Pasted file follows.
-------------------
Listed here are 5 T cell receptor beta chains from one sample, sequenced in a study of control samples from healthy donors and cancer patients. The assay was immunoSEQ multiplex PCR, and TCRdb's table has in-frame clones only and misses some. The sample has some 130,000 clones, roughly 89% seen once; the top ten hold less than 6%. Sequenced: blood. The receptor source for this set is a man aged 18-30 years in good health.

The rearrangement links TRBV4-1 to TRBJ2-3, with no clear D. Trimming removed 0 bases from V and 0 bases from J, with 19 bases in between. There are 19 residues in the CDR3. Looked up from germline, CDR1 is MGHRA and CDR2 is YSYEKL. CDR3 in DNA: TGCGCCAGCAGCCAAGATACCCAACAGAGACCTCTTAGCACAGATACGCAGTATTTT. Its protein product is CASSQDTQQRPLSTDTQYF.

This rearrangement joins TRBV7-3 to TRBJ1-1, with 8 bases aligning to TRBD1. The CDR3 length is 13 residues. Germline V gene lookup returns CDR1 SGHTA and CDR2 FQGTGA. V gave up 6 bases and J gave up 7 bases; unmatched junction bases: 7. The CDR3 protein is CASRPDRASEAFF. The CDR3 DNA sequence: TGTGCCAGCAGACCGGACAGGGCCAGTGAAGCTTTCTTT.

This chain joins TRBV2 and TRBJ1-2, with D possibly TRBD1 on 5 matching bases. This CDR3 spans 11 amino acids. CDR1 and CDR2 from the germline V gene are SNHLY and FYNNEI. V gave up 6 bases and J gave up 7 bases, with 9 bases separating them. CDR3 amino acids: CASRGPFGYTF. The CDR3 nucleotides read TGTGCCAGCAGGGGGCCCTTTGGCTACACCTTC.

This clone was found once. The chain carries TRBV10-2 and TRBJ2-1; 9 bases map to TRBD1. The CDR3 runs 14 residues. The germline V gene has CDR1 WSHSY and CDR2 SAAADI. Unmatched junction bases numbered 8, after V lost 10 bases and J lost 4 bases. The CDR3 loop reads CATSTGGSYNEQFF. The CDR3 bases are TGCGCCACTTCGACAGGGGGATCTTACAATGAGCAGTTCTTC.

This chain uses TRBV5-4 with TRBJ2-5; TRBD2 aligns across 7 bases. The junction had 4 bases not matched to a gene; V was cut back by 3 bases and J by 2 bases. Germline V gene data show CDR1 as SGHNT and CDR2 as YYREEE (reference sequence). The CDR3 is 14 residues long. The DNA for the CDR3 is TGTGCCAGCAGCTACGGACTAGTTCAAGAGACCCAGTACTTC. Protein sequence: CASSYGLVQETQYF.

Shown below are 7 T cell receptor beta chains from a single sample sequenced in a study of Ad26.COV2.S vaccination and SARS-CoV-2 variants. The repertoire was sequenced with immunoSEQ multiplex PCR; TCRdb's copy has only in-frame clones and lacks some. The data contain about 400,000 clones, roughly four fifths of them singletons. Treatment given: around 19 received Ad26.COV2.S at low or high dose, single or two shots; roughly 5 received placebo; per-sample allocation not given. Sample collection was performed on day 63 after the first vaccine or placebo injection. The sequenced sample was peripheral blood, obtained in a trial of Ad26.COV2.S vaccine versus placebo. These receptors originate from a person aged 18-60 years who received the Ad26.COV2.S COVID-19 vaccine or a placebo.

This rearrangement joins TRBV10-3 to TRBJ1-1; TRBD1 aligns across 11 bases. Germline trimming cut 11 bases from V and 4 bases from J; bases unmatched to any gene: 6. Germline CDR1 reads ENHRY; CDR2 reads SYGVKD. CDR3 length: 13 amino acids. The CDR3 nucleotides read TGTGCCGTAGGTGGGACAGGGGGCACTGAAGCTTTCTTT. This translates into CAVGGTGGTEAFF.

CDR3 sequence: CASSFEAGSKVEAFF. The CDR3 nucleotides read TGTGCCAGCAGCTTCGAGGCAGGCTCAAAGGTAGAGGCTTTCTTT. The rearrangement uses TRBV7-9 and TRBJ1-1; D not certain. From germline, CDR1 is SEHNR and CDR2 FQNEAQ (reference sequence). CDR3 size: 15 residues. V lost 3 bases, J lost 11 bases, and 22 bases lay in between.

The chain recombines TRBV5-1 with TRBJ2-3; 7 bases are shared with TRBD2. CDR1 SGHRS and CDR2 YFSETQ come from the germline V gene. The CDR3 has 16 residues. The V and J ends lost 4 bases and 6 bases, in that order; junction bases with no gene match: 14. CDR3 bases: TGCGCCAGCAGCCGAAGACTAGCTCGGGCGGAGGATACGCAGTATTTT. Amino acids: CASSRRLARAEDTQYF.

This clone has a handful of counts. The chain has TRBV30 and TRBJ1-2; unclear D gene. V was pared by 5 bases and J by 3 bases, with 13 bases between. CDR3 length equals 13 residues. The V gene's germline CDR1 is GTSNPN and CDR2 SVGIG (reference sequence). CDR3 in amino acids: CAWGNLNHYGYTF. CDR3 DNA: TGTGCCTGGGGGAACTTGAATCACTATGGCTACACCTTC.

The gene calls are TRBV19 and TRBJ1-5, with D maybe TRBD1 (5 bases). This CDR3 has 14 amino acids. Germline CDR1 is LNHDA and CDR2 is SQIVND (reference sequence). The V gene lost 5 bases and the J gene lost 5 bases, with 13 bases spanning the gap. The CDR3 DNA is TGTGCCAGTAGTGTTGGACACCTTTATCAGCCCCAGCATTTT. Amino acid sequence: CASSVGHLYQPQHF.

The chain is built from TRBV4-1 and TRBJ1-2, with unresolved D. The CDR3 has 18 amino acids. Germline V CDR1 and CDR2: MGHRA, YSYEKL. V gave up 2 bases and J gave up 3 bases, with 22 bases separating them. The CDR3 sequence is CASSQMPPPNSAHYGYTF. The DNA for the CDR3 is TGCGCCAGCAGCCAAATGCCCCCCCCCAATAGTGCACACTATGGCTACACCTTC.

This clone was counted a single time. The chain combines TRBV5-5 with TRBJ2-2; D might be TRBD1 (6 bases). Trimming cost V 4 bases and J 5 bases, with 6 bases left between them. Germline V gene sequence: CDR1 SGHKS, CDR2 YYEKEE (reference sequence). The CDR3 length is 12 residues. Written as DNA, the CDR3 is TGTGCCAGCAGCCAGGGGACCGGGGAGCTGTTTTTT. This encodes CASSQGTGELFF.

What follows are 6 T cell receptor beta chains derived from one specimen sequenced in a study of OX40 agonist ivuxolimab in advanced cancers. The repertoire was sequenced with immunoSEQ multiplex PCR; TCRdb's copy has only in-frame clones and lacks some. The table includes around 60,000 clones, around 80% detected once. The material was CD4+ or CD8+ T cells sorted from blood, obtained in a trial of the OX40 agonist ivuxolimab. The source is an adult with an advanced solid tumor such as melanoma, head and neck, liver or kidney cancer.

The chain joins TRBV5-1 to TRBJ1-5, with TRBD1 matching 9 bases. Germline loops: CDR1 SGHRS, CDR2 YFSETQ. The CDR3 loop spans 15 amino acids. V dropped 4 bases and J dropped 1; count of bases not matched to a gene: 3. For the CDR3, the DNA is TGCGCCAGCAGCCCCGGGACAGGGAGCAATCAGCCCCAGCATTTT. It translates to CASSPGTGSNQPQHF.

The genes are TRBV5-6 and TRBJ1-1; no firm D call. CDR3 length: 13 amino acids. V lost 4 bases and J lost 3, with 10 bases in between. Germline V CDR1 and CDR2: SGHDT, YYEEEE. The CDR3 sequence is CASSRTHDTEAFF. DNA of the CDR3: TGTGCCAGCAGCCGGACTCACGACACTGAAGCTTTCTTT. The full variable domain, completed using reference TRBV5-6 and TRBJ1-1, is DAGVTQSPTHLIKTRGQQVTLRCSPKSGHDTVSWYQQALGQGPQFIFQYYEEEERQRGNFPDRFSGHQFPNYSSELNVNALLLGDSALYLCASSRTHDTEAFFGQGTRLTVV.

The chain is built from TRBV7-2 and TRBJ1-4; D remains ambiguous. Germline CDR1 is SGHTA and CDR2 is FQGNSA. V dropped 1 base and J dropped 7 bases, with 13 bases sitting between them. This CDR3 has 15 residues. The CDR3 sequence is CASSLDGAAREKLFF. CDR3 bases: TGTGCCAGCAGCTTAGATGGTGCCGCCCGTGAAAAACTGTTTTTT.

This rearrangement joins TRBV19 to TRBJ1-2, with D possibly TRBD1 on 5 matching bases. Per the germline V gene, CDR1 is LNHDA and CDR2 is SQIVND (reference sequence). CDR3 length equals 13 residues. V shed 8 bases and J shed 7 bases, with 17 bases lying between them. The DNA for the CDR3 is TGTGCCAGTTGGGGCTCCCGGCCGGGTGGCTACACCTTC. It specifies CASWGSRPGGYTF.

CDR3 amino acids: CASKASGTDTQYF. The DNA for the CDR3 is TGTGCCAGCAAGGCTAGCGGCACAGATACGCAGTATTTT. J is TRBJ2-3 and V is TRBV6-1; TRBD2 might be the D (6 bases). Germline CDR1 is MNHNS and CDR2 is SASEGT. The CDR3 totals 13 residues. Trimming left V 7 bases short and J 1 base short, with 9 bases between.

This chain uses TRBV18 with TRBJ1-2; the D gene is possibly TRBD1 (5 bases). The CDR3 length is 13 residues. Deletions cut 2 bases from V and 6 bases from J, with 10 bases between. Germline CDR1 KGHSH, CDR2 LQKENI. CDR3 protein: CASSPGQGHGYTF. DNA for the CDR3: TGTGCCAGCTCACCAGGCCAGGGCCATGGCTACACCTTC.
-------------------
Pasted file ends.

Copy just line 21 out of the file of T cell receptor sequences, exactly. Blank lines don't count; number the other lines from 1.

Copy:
This chain uses TRBV18 with TRBJ1-2; the D gene is possibly TRBD1 (5 bases). The CDR3 length is 13 residues. Deletions cut 2 bases from V and 6 bases from J, with 10 bases between. Germline CDR1 KGHSH, CDR2 LQKENI. CDR3 protein: CASSPGQGHGYTF. DNA for the CDR3: TGTGCCAGCTCACCAGGCCAGGGCCATGGCTACACCTTC.